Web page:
SCOTUS And The Clean Water Act
by Scott Shields, Wed Feb 22, 2006 at 08:49:24 AM EST
A great deal of attention is being paid to the fact that the Supreme Court is set to hear a case regarding the constitutionality of a ban on some abortions. It's understandable, as it will be the first high-profile test of Bush's new Supreme Court on the question of choice. However, having already resigned myself to the idea that the Roberts court will likely chip away at the right to choose, I think there's another case that will also tell us quite a bit about the direction of the court.
It's long been a tenant of many on the judicial right that the federal government does not legitimately have the authority to regulate the environment. So I'm particularly interested to see how the court will rule on these challenges to the Clean Water Act. In both cases, Carabell v. U.S. Army Corps of Engineers and Rapanos v. U.S., developers (of condominiums and a shopping mall, respectively) are claiming that the Clean Water Act cannot be applied to wetlands that feed tributaries of the "navigable waters" expressly protected by the law. The rightist talking point on this is that the Clean Water Act can't be applied to "every wet spot in the nation." Unsurprisingly, that language comes directly from the Federalist Society. But as Jim Murphy, of the National Wildlife Federation says, the argument is akin to "saying that you cannot cut down a tree, but are free to poison its roots."
As of yesterday, with Roberts and Scalia vigorously mocking the scope of the Clean Water Act, Alito had only asked one question. It fit in with the line of questioning coming from his colleagues on the right, questioning what would constitute a tributary. Now, one probably can't glean too much based on one question. But if Alito's record tells us anything, it's that he's likely to side with the deregulators on this issue.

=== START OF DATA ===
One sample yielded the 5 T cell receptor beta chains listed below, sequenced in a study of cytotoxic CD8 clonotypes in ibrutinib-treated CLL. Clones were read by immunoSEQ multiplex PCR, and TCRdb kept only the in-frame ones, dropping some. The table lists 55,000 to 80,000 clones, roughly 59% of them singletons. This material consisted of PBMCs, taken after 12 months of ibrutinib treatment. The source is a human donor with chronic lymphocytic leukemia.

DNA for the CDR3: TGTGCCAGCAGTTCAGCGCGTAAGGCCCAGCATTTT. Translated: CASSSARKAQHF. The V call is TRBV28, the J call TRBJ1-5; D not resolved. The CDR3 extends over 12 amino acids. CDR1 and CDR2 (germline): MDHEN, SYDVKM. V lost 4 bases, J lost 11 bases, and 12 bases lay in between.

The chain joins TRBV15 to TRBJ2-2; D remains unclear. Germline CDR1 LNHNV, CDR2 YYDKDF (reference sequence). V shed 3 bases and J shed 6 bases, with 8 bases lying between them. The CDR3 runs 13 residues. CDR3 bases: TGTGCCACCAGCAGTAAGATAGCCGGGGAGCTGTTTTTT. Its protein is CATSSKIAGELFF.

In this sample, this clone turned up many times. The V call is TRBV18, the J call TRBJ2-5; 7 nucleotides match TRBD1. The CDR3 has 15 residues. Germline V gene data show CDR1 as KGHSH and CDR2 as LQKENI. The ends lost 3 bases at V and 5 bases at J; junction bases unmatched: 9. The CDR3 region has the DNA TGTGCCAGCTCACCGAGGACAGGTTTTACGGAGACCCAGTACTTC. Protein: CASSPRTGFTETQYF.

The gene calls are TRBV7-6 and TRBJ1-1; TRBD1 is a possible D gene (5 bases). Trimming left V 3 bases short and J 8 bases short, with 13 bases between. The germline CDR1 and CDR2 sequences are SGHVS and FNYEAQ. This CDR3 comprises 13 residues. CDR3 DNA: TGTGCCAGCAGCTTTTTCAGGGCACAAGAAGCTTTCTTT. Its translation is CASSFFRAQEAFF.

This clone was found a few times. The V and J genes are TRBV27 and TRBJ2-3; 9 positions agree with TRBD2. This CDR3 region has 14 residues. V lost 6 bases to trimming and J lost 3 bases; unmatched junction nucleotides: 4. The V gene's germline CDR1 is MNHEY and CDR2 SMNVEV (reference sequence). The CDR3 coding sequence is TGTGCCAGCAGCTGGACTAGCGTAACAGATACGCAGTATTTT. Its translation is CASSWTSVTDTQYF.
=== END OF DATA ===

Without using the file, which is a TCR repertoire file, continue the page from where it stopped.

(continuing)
A sure sign of the importance of Alito and Roberts is that one anti-regulation brief, by the conservative Washington Legal Foundation, pointedly cites appeals court writings by both justices that support a narrow view of the commerce clause.
The brief reminds Alito and the rest of the Court of his 1996 dissent as a 3rd Circuit judge in United States v. Rybar, the so-called machine gun case, that Alito was repeatedly quizzed about at his hearing. Alito argued that Congress did not have authority to ban possession of machine guns, and the foundation hopes he will rule the same way on Clean Water Act coverage.
It's worth noting that Sandra Day O'Connor also skewed slightly right on the Clean Water Act. In 2000, in Friends of the Earth v. Laidlaw Environmental Services she agreed citizens could sue for enforcement of the Clean Water Act. But then in 2001, in SWANN v. U.S. Army Corps of Engineers she sided with the majority in an opinion that limited the act. In both cases, Scalia and Thomas lined up against the Clean Water Act. I'm expecting the worst here from Alito and the increasingly rightist Supreme Court. Here's hoping I'm wrong.